Available from the Atlas or via a user’s Home Space, the Social Hub is intended to be an experience where Sansar users can conveniently explore, relax, play games, and  – hopefully – meet other users. It can also (obviously) be used as a convenient meeting place when joining friends in Sansar.

Social Hub teleport portal

The easiest way for users to reach the Hub when logging-in is via their Home Space, which how includes a small teleport alcove to one side (previously marked as “under construction”). Walking into the teleport device within the portal will load the Social Hub experience and deliver you to it – no need to touch anything.

The Hub comprises five areas at present: the welcome area / arrival point; a games area;, a social area (the tree house); a kinetic sculpture (take parts and throw them to form an object) and a teleport area, all connected by a network of footpaths, with space to allow for further expansion (in fact, one area was marked as “under construction” at the time of my visit).

  • The games area offers a series of simple games that can be played in VR mode as well as (with some fiddling to get used to things) Desktop mode. I confess the 10-pin bowling to be fun – in that the bowling lane would appear to exist in its own local gravity field – when the pins are hit, the ten to fly up into the sky and then remain there until reset.
  • The teleport area has (at the time of my visit) had three touch teleport portals, each of which appears to rotate through popular experiences on what appears to be a timed basis. Hovering the mouse over a portal will display the current destination for a portal.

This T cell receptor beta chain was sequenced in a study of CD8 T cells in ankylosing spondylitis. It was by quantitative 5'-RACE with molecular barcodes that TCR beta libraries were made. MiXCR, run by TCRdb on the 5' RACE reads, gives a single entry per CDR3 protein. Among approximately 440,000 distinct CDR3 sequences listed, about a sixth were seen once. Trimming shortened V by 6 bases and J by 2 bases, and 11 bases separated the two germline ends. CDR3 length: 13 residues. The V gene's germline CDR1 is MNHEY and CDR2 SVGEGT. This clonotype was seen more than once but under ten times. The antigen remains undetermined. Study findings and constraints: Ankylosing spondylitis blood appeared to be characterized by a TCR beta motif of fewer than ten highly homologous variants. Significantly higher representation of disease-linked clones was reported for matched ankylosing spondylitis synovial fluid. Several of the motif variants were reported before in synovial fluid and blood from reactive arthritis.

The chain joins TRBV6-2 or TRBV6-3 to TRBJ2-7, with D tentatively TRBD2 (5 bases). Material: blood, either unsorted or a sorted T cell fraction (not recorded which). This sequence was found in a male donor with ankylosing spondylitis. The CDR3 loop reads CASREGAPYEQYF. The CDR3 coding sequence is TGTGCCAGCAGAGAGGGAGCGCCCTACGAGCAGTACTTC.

• The tree house offers seating for chat, etc, with more seating at the arrival  / welcome area.

Note that when visiting the Social Hub, and as with the Home Space, the free cam capability in Desktop mode (F4) is disabled.

Given the ease of access from people’s Home Spaces, there is a potential for the Social Hub to become popular as a place to mingle and meet. Certainly during my own tour, there were around seven Greys (brand new avatars) who passed through – and interestingly, the ratio of VR to non-VR arrivals was biased towards VR (4 to 3).

Sansar Social Hub: tree house

However, the more I see Greys, the more I find myself wondering how they might dissuade people from sticking around in Sansar unless the find someone who can help them with their appearance (not exactly easy, given avatars vanish into Look Book); again, in y visit, I had two Grey approach me: one confused as to whether my avatar was “real” or an NPC, the other repeatedly asking “how do I look like you?”

Sit point indicator

A further recent addition – I’m not sure which update it came with (R28.1, R28.2 or the current R28.3), is the Home Space seating now has sit point indicators for the chair (as does the Social Hub).

These inverted triangles (or arrowheads) are displayed when the mouse is hovered over any object that has a sit point associated with it (see my R28 release overview for more on sit points), and the object itself is outlined in purple. Left-clicking on the object will cause your avatar to sit on it.

I assume these sit point indicators will become the norm as the sit point scripts are employed in all experiences – to be honest, I haven’t been in Sansar frequently enough since the R28 release to see how sit points are being used.


The Social Hub is something that has been promised for a while, and it is good to see it delivered. Together with the log-in Home Space, it serves to make Sansar a friendlier place. Hopefully, it is a place new users will find comfortable and engaging – although a lot will perhaps depend on people being there and willing to  help out.